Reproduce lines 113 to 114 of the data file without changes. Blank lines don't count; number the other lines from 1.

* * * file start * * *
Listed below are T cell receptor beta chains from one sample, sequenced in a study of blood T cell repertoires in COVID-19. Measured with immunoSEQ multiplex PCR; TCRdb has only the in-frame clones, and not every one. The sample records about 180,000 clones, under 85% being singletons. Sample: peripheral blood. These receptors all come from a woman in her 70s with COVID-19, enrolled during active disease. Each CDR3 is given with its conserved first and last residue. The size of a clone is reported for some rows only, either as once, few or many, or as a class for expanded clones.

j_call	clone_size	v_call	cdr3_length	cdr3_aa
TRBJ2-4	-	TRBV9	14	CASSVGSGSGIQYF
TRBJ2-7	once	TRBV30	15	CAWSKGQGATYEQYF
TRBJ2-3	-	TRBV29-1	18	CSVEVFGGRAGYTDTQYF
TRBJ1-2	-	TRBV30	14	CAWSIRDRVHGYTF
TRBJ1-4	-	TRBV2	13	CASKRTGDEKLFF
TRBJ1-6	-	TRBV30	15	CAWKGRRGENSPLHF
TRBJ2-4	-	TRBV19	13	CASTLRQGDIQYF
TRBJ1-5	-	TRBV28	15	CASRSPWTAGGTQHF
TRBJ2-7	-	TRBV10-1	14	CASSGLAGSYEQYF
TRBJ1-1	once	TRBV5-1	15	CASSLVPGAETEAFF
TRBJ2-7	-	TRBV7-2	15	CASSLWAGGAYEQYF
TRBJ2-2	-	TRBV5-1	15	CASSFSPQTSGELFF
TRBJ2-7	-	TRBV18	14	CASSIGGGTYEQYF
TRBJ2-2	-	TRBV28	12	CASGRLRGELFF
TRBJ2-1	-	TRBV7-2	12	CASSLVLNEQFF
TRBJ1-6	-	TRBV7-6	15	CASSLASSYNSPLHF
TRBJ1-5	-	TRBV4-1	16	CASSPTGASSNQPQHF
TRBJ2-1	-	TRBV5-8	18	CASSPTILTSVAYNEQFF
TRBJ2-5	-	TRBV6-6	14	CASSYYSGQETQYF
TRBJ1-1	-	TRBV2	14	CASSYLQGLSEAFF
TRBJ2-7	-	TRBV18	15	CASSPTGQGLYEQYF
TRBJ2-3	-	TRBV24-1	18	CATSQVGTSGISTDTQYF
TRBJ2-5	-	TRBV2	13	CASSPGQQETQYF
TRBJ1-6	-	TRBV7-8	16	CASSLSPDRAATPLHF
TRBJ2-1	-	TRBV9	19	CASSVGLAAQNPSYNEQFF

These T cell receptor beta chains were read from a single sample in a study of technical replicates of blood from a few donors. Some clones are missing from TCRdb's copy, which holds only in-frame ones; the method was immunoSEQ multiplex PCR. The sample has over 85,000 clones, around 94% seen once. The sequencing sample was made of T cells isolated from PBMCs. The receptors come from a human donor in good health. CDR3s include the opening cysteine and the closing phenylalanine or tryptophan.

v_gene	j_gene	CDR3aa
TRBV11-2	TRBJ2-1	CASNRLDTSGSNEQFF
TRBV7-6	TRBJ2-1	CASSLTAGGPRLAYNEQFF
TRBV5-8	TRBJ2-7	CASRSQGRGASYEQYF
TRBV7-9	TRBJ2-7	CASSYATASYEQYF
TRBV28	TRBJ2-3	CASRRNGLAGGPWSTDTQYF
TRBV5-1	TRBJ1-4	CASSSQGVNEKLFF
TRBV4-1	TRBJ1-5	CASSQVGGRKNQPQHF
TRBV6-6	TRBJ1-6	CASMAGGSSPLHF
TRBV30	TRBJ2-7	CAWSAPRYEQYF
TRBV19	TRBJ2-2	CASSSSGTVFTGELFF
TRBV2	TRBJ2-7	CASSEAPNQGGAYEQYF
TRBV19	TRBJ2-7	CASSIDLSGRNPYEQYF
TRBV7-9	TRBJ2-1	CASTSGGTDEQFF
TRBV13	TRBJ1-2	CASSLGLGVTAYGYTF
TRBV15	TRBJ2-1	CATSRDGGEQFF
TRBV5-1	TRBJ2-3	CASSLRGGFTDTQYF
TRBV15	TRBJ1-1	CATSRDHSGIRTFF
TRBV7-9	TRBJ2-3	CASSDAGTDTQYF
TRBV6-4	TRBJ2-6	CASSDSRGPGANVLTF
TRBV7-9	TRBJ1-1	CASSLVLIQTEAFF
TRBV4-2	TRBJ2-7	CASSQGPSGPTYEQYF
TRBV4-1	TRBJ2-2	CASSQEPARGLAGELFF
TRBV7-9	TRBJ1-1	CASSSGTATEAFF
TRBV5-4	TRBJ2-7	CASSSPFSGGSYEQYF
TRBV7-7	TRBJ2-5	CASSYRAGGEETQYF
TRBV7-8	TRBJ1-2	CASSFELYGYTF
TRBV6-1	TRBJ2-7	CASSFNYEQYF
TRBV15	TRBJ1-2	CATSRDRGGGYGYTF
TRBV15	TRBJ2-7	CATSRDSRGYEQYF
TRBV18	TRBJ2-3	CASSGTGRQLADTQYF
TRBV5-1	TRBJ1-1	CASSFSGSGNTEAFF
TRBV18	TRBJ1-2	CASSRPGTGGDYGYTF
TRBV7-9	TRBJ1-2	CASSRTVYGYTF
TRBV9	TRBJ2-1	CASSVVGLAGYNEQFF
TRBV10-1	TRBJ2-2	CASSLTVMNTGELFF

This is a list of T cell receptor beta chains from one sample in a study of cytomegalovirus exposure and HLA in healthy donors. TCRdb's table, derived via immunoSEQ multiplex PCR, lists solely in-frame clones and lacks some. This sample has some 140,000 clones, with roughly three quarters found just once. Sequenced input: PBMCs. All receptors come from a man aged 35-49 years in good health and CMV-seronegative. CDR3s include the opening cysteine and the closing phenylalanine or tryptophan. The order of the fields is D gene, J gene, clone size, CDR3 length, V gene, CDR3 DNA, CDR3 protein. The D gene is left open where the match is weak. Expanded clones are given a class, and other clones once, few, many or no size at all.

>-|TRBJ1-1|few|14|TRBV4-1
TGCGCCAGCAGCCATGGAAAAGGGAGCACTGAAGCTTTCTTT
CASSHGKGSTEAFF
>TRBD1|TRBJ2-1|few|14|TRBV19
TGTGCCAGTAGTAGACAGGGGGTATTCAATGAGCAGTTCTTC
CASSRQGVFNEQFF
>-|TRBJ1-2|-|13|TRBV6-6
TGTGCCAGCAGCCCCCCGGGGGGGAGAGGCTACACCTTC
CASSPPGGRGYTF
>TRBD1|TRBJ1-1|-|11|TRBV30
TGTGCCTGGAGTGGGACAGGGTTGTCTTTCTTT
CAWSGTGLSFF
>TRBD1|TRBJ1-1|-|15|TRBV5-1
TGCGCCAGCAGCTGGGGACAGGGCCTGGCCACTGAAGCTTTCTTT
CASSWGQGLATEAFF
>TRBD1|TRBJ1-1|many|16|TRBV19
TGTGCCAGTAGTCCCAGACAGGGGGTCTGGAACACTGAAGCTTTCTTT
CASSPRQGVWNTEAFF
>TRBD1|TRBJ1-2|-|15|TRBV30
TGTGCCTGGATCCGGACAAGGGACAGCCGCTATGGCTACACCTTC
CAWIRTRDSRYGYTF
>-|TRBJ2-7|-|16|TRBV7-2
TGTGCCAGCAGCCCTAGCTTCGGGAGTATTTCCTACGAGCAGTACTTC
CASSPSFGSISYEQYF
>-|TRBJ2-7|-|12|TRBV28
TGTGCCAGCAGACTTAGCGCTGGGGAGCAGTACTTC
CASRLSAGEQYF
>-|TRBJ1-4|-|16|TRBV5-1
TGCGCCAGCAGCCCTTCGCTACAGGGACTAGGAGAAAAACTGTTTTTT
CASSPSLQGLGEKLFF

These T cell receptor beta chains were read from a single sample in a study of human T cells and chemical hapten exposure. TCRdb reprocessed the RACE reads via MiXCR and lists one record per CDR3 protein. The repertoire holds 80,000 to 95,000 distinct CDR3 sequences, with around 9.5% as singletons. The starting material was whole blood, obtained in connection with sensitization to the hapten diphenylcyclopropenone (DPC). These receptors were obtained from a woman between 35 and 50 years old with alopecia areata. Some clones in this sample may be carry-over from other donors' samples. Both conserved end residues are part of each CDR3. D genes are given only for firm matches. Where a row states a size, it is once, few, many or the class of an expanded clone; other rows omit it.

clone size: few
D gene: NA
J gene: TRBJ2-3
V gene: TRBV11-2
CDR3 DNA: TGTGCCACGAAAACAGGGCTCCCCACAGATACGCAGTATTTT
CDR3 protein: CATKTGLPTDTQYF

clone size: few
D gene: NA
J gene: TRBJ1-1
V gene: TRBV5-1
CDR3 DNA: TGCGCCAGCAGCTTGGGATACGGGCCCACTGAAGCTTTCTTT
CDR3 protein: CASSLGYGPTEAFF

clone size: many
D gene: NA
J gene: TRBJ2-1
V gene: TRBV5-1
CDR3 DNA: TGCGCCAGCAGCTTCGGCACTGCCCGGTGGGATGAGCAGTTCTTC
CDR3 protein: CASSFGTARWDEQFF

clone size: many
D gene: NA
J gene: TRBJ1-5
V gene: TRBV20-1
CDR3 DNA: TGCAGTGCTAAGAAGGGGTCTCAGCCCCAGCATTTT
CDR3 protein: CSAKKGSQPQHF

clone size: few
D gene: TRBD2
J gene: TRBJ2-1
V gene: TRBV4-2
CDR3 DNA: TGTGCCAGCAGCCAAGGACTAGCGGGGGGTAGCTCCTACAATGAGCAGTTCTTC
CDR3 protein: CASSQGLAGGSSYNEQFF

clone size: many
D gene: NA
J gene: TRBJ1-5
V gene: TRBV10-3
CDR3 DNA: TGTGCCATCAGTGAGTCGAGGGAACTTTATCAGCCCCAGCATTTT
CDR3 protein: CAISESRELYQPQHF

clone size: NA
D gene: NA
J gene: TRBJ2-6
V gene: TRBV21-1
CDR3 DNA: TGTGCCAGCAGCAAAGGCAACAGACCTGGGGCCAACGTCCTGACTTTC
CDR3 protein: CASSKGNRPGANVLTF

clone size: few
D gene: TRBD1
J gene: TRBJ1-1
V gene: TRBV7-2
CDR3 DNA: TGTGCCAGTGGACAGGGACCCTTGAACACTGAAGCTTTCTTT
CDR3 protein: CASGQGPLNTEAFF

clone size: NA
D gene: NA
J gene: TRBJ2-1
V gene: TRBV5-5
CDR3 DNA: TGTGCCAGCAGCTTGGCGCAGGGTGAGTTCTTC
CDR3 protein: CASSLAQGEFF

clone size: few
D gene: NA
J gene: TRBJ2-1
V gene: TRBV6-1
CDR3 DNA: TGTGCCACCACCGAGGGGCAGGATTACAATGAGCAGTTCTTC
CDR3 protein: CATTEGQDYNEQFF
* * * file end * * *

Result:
CDR3 DNA: TGCGCCAGCAGCTTCGGCACTGCCCGGTGGGATGAGCAGTTCTTC
CDR3 protein: CASSFGTARWDEQFF